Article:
on 22-02-2012 12:51 AM
The European launch of PlayStation Vita is just two days away and hopefully your thumbs are twitching at the prospect of getting it into your hands and enjoying what we believe is the strongest launch line-up of games in PlayStation history.
One man that has had a part to play in that history is Andy House, President and CEO of Sony Computer Entertainment. I recently spoke to him about life in Japan, the imminent launch of PlayStation Vita and how we as a business are welcoming this proud new addition to the PlayStation family.
How well poised is Europe for the launch of PlayStation Vita?
I think that we have considerable interest in the system, at least among core gamers. The next step for Europe is to start sharing that excitement with a broader audience and, to a certain degree, a younger audience than we targeted with PSP at its launch.
I was interested to see a great propensity towards PS Vita with teenagers and that bodes very well.
PSP sold in large numbers very early into its launch while the home consoles have seen a more gradual ramp up. What is the target with PS Vita?
I think it depends on which home console you are referring to – the ramp up on PlayStation 2 was spectacular while the increase in PS3 sales has been more gradual, in part because it was a more complex value proposition. We have to be very honest and say that the higher price point was a limiting factor when comparing PS3 to PS2.
PSP was very strong out of the gate because we focused on the most successful aspects of what was the most popular console of the time [PS2] and applied them to a portable. What we have learned since is that you also need to provide experiences that are tailored to a portable environment – that’s when something special happens.
PSP was positioned as a multimedia device and yet, while PlayStation Vita has many of the same multimedia features such as music and video playback, they have been less of a focus. Why is that?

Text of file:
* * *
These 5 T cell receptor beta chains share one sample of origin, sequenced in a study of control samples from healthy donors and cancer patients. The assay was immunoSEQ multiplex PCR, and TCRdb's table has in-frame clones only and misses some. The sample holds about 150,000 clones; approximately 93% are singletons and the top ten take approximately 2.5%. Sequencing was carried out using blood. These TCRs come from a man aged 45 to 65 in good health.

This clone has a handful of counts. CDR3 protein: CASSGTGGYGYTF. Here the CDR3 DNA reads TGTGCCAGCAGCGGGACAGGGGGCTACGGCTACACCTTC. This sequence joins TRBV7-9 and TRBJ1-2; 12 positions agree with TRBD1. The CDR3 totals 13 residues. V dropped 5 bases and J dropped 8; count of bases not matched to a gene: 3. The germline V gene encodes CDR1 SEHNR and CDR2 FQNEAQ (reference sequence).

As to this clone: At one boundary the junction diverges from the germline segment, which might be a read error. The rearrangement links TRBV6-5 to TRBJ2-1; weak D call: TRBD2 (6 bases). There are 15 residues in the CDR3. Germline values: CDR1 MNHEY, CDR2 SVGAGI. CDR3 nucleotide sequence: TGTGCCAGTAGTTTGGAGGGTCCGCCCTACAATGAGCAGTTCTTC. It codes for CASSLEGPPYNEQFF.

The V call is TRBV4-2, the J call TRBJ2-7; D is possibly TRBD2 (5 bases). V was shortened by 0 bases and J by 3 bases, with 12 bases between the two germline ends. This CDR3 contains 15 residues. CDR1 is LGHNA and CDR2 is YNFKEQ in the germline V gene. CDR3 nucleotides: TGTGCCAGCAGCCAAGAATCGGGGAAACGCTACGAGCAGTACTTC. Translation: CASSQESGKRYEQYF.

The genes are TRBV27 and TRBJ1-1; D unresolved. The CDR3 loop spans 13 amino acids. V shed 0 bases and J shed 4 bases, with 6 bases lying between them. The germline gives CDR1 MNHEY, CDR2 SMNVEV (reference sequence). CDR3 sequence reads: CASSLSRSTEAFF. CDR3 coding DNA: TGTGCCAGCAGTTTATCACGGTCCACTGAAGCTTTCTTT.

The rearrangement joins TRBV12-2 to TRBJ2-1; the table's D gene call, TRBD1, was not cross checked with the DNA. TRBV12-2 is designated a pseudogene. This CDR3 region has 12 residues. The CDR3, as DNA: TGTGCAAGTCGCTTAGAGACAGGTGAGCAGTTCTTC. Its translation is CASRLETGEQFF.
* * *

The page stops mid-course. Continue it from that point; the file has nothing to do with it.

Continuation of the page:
I’d say it’s because we’re at a time where people expect those features that you mentioned, as well as the ability to connect with friends, in all of their portable devices. For a positioning standpoint it is crucially important that we get PS Vita right as a games console because that is its key selling point and the key reason why the early audience is going to be interested.
Having said that, I do hope that the extra capabilities – whether that’s playing media or connecting with friends via Facebook, Twitter or FourSquare – are going to add an extra degree of delight when you start up your PS Vita for the first time.
Will we see more non-gaming applications in future?
I see a lot of potential in that area further down the line as we learn more about what our customers are looking for. Our strategy for launch has been to fulfil the critical needs in areas such as social networking with Twitter, Facebook, Skype and FourSquare, and make sure that they are well designed, well integrated and available right from the start.
From there we will look at what else we can do, particularly with the 3G connectivity, to give people a greater feeling of immediacy with their games and other activities. This is an important area for us.
Can you explain the strategy behinds the retail model, with all games being available to download and certain titles also available on Game Cards?